E-Paper for Screencasting ... Sort Of

Real e-paper ;)
There are sooo beautiful things to be found in this dark, filthy, intelligence-ridden Internet, such as real paper textures at Lost&Taken. One out of the bazillions of uses for paper textures is in my screencast projects. So real paper goes «e-paper», at least sort of.

Time and again when I'm creating screencasts about certain technology topics, I need to show what the current (stale?) state of affairs is before I move into the greener pastures of upgraded technology. What better is there to throw in a visual cue? Such as paper textures of real aged and worn paper?

Worn Technology Wants Worn Paper Textures

Fortunately, Lost&Taken is a great source of textures «made freely available for use in both personal and commercial projects including web templates, designs, and other materials intended for distribution. Attribution is appreciated, but not required.»

A big «thank you!» to Caleb Kimbrough from my side. The attribution I also naturally add to all my projects where I'm using Caleb's fine textures.

For instance, take this beauty below: it fits well in whenever I need to visually hint at that a particular current technology is now slightly ... well, worn. There you have it.

Slightly worn paper for slightly worn technology.

Another use is to electronically tear off part of the paper texture (using The Gimp). This works great for the old-versus-new illustrations. For instance, the texture below shows only the left-side scrap of parchment. On the left I show how things are, while to the right I illustrate how things will be.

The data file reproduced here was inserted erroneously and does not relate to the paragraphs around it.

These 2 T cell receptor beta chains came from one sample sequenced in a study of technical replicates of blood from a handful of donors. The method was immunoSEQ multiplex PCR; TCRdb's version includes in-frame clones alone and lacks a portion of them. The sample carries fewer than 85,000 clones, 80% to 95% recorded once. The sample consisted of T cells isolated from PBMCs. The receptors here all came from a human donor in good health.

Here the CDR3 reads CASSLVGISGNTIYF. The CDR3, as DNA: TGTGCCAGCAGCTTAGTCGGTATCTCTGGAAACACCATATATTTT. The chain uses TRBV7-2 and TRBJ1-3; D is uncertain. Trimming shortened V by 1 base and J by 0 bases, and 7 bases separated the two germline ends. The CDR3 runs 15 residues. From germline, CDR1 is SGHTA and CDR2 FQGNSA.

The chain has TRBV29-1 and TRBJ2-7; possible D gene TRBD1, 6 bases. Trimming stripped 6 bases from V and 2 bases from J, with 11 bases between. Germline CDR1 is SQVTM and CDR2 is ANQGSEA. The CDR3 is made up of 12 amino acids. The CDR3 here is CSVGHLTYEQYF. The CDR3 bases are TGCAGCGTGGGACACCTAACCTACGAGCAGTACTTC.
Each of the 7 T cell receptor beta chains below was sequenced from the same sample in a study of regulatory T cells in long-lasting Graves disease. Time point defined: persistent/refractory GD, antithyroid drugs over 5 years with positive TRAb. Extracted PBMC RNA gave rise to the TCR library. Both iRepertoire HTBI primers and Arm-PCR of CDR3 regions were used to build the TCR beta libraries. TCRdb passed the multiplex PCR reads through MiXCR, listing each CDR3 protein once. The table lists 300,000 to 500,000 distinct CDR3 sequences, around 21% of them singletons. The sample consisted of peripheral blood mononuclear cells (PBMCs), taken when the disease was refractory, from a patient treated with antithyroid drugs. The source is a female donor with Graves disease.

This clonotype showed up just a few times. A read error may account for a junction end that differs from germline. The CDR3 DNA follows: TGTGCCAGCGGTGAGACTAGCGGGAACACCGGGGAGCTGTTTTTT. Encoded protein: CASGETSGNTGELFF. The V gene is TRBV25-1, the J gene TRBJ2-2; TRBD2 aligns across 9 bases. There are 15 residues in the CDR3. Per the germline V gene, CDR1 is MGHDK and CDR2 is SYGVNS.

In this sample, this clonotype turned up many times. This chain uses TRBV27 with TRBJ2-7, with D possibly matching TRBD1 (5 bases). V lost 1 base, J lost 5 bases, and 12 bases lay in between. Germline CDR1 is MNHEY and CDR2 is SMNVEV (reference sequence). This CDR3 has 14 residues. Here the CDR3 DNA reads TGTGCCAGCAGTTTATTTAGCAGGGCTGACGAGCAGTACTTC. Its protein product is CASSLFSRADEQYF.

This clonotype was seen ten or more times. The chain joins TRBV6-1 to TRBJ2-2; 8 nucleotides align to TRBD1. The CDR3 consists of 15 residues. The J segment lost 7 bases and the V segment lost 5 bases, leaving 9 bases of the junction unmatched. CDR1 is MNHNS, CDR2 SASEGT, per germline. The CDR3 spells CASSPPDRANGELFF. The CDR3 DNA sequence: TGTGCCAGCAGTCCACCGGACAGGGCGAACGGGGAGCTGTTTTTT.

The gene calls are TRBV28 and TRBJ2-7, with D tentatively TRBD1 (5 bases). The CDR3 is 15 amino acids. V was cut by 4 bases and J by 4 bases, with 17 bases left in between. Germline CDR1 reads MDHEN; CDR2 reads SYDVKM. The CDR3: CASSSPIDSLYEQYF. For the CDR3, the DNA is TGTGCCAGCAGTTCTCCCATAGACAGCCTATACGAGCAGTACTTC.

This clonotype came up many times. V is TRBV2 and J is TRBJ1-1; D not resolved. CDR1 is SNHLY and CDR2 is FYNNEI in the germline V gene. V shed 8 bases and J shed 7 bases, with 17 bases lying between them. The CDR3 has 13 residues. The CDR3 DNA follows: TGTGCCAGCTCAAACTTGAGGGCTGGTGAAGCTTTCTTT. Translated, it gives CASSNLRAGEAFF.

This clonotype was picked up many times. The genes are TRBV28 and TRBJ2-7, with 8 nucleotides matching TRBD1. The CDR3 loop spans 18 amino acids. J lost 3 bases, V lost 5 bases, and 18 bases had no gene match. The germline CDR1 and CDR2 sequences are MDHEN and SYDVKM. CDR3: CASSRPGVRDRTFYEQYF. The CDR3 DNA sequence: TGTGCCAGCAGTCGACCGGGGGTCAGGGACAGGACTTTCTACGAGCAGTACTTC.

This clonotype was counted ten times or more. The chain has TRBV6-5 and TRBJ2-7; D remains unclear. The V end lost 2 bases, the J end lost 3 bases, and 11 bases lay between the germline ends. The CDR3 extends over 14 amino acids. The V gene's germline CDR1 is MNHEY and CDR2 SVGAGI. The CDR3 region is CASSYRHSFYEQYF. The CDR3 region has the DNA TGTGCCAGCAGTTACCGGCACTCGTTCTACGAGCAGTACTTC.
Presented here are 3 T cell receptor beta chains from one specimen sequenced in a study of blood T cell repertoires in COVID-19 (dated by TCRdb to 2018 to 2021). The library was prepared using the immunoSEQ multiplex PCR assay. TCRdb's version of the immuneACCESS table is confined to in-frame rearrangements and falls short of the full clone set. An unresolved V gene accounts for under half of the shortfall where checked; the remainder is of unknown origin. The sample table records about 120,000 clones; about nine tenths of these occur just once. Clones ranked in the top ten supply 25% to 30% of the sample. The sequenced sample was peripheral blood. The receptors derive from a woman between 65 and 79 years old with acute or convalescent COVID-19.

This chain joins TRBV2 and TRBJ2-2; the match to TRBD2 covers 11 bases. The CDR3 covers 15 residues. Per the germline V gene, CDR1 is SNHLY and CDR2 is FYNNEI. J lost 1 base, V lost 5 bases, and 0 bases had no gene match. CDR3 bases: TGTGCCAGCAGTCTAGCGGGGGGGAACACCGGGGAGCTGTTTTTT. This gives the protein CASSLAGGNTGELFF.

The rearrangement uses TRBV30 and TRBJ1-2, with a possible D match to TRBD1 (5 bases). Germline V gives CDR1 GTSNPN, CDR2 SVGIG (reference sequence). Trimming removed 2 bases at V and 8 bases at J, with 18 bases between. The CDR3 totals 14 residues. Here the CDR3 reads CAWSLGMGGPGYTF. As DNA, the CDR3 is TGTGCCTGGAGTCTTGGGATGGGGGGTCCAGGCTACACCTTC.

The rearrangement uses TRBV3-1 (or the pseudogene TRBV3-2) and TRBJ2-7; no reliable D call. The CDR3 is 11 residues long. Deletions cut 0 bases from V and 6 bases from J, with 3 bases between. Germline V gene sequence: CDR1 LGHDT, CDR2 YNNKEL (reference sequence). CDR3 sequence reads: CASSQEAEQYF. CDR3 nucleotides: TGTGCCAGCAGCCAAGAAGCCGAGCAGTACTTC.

Torn paper for old-versus-new illustrations.

The checkerboard above is for illustration only and indicates where the texture will be «transparent». However, technically I'm using white instead of transparency as I will later in post multiply this texture with the screencast clips. Under the multiply operation, white becomes transparency, whereas transparency (alpha channel) information gets completely ignored. At least MLT (and thus Kdenlive) behaves such.

Textures in Post Production

Because I gain more freedom this way, I regularly add paper textures only in post production. As my source video footage is whiteboard-ish I do all my illustrations against a white background with a unobtrusive lightly checked pattern. In turn, I can simply blend in post my own illustrations with the worn paper: a simple multiply composition gets this job done («multiply transition» in Kdenlive).

Compositing e-paper in post.

In my example timeline screenshot above, the individual screencasting video clips are placed along the «Screencast 1» track. On top of it you'll see the «Paper» track: it contains the worn paper texture. This texture clip is a simple image clip in the desired final frame dimensions of 1920×1080 pixels (and thus 16:9 format). The paper texture clip has a multiply transition on it that multiplies it with the track immediately below.

In post, I also like to add other visual stuff such as titles and footers. In the example above, such stuff goes to the «Title Overlays« track. Please note that title and footer overlays must not be composited with the «Paper» track, but instead with the «Screencast 1» track. Otherwise, you'll get undesired results. In this particular example this would result in the white text in the footer taking on the paper texture and also the screencast texture. Not exactly what we wanted here.

The final and correct outcome looks like this below. Maybe I should also add in a coffee spill...? Just kidding.

Slightly worn technology...?

PS: the moose is the from the public domain archives of Pearson Scott Foresman, courtesy of Wikimedia Commons. The subtitles are not, I repeat: not, from The Search for the Holy Grail. In particular, no dentists were involved. Aside, the elk is a pun that I can't explain (yet). And yes, elks are not mooses, please cut me some slack.